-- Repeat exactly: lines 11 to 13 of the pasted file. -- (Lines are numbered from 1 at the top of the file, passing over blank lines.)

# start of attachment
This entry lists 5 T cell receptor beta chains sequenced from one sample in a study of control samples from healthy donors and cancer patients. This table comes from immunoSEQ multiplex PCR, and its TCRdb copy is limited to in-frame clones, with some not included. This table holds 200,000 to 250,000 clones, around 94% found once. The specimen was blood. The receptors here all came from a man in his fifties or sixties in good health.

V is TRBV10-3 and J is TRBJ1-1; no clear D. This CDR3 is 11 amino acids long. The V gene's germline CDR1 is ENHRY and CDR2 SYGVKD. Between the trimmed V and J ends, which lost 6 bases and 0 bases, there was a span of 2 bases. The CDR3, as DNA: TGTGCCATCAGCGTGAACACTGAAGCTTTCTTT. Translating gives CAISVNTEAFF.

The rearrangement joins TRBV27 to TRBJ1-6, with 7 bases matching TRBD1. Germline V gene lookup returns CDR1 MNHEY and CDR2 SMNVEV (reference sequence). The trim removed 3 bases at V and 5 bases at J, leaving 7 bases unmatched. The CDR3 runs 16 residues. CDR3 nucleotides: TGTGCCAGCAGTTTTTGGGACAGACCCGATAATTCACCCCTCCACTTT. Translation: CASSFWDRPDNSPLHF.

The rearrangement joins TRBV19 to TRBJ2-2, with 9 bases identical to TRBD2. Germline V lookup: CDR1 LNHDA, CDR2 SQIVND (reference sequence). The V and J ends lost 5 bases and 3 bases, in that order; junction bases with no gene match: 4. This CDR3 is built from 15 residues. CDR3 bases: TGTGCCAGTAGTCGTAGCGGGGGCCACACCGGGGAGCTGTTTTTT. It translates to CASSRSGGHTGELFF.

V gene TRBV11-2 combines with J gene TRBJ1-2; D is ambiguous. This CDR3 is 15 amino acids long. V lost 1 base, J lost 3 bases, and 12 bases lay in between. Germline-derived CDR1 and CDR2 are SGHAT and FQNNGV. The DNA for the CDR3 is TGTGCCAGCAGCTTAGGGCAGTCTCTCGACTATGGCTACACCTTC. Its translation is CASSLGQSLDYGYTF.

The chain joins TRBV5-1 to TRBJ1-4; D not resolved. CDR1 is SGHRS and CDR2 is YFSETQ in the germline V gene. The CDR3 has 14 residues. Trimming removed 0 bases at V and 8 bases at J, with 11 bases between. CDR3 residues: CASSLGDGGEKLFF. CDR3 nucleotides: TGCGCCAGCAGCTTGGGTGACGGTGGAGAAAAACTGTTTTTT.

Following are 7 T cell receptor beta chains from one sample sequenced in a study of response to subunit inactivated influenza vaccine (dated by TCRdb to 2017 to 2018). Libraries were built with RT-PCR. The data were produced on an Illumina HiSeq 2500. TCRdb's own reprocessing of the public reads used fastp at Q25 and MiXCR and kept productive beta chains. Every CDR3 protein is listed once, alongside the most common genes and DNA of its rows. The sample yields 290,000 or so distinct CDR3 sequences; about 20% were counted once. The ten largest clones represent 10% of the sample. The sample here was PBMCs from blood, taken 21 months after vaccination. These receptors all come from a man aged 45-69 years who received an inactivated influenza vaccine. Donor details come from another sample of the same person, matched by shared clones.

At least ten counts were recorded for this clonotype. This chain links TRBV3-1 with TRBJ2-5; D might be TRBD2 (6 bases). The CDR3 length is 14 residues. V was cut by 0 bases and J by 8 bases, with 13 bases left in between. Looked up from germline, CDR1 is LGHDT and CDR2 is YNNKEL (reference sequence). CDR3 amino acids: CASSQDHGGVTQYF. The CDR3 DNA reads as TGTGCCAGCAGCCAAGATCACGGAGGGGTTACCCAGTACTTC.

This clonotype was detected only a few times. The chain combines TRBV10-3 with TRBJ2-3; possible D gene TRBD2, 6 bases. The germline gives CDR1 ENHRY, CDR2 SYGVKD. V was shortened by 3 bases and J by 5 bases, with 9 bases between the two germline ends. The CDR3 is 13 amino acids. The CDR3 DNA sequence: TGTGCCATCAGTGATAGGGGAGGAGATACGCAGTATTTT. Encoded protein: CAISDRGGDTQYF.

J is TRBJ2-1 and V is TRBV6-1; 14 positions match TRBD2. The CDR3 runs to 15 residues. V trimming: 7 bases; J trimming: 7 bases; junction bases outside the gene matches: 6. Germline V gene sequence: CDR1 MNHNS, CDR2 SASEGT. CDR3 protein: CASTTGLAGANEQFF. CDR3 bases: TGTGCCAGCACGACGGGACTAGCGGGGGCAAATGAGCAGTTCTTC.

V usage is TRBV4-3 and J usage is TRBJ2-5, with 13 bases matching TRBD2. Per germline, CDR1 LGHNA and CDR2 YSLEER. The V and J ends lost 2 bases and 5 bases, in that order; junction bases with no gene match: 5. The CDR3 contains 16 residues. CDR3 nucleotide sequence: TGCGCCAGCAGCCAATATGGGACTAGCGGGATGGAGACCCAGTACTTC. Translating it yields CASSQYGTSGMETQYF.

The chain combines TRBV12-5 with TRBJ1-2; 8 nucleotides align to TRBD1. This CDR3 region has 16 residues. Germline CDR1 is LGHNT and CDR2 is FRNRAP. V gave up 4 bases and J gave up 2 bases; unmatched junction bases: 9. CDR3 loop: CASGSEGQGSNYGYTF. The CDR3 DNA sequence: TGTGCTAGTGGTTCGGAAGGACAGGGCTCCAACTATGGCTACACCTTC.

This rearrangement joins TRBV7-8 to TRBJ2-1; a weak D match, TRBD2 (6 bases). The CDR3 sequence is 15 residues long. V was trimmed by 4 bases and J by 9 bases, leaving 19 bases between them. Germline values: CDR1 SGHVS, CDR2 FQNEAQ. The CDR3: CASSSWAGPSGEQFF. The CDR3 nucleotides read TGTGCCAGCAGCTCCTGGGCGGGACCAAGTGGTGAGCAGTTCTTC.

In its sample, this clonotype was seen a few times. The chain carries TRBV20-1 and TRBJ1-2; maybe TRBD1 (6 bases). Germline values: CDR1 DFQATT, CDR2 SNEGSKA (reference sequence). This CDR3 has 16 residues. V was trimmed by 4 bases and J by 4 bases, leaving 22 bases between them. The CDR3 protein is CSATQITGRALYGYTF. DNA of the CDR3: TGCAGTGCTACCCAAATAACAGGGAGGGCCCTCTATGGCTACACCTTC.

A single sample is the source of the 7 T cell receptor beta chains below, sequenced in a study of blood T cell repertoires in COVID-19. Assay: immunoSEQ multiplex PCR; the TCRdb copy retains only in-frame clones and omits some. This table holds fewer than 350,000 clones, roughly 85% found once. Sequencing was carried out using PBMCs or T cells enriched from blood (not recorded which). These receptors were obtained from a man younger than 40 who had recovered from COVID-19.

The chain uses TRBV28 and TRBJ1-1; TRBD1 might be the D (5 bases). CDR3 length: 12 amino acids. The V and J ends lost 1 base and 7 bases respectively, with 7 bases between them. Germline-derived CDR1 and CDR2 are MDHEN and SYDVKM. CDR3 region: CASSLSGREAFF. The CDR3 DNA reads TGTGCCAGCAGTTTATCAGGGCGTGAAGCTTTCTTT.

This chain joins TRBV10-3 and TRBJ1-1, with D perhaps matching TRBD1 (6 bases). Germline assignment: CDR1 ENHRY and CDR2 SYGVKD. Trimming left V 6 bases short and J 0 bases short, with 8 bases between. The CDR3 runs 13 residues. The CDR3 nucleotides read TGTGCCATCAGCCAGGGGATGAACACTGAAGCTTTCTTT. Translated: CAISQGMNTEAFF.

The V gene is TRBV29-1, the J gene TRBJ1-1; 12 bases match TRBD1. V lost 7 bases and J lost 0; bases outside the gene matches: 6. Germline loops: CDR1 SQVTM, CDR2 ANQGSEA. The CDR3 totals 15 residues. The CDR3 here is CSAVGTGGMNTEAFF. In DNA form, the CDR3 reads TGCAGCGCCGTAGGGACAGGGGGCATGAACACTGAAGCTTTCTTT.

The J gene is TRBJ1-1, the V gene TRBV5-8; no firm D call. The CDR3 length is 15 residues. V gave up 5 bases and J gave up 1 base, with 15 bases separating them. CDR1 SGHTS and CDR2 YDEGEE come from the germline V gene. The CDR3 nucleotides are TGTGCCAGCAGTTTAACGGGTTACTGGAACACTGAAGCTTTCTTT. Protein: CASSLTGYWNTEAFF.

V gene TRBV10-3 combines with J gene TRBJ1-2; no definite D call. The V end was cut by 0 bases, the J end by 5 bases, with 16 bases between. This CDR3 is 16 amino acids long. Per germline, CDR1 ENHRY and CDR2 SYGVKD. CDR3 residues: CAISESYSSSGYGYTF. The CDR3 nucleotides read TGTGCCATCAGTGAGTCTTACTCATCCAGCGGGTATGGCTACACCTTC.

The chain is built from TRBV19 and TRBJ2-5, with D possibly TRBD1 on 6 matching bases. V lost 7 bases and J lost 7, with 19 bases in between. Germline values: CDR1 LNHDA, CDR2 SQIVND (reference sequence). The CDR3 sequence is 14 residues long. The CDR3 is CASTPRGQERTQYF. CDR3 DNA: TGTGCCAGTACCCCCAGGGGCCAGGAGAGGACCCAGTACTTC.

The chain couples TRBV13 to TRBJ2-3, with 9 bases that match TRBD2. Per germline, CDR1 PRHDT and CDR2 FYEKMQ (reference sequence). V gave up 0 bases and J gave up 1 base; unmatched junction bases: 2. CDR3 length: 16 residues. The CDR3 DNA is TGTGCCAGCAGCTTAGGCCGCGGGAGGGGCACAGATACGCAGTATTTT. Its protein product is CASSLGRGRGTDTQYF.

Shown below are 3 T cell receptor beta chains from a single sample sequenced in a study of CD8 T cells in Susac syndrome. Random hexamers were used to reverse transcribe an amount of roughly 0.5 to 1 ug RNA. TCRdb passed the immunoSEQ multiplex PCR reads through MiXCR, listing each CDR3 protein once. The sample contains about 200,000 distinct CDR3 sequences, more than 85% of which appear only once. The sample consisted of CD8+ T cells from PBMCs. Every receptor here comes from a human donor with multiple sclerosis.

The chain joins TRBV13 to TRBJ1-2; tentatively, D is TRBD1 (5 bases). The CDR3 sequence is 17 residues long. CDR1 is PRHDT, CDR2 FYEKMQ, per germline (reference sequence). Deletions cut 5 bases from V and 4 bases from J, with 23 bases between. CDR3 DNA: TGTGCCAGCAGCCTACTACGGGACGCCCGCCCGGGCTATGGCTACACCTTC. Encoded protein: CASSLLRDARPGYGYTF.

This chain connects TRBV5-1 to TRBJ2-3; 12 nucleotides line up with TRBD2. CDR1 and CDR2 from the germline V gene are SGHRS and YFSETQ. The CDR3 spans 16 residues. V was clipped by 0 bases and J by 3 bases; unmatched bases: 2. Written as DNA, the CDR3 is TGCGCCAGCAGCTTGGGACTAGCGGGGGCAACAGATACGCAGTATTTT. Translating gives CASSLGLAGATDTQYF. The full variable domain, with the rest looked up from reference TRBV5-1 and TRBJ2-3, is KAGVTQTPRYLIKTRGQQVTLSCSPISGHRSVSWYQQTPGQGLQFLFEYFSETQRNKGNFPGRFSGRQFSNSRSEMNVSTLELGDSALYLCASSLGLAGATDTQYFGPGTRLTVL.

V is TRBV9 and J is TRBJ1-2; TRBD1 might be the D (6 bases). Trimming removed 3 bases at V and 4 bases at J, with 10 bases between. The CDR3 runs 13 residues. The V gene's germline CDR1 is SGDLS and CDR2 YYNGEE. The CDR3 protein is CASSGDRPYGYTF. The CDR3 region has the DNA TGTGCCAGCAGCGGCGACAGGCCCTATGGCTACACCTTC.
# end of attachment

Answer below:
V usage is TRBV4-3 and J usage is TRBJ2-5, with 13 bases matching TRBD2. Per germline, CDR1 LGHNA and CDR2 YSLEER. The V and J ends lost 2 bases and 5 bases, in that order; junction bases with no gene match: 5. The CDR3 contains 16 residues. CDR3 nucleotide sequence: TGCGCCAGCAGCCAATATGGGACTAGCGGGATGGAGACCCAGTACTTC. Translating it yields CASSQYGTSGMETQYF.

The chain combines TRBV12-5 with TRBJ1-2; 8 nucleotides align to TRBD1. This CDR3 region has 16 residues. Germline CDR1 is LGHNT and CDR2 is FRNRAP. V gave up 4 bases and J gave up 2 bases; unmatched junction bases: 9. CDR3 loop: CASGSEGQGSNYGYTF. The CDR3 DNA sequence: TGTGCTAGTGGTTCGGAAGGACAGGGCTCCAACTATGGCTACACCTTC.

This rearrangement joins TRBV7-8 to TRBJ2-1; a weak D match, TRBD2 (6 bases). The CDR3 sequence is 15 residues long. V was trimmed by 4 bases and J by 9 bases, leaving 19 bases between them. Germline values: CDR1 SGHVS, CDR2 FQNEAQ. The CDR3: CASSSWAGPSGEQFF. The CDR3 nucleotides read TGTGCCAGCAGCTCCTGGGCGGGACCAAGTGGTGAGCAGTTCTTC.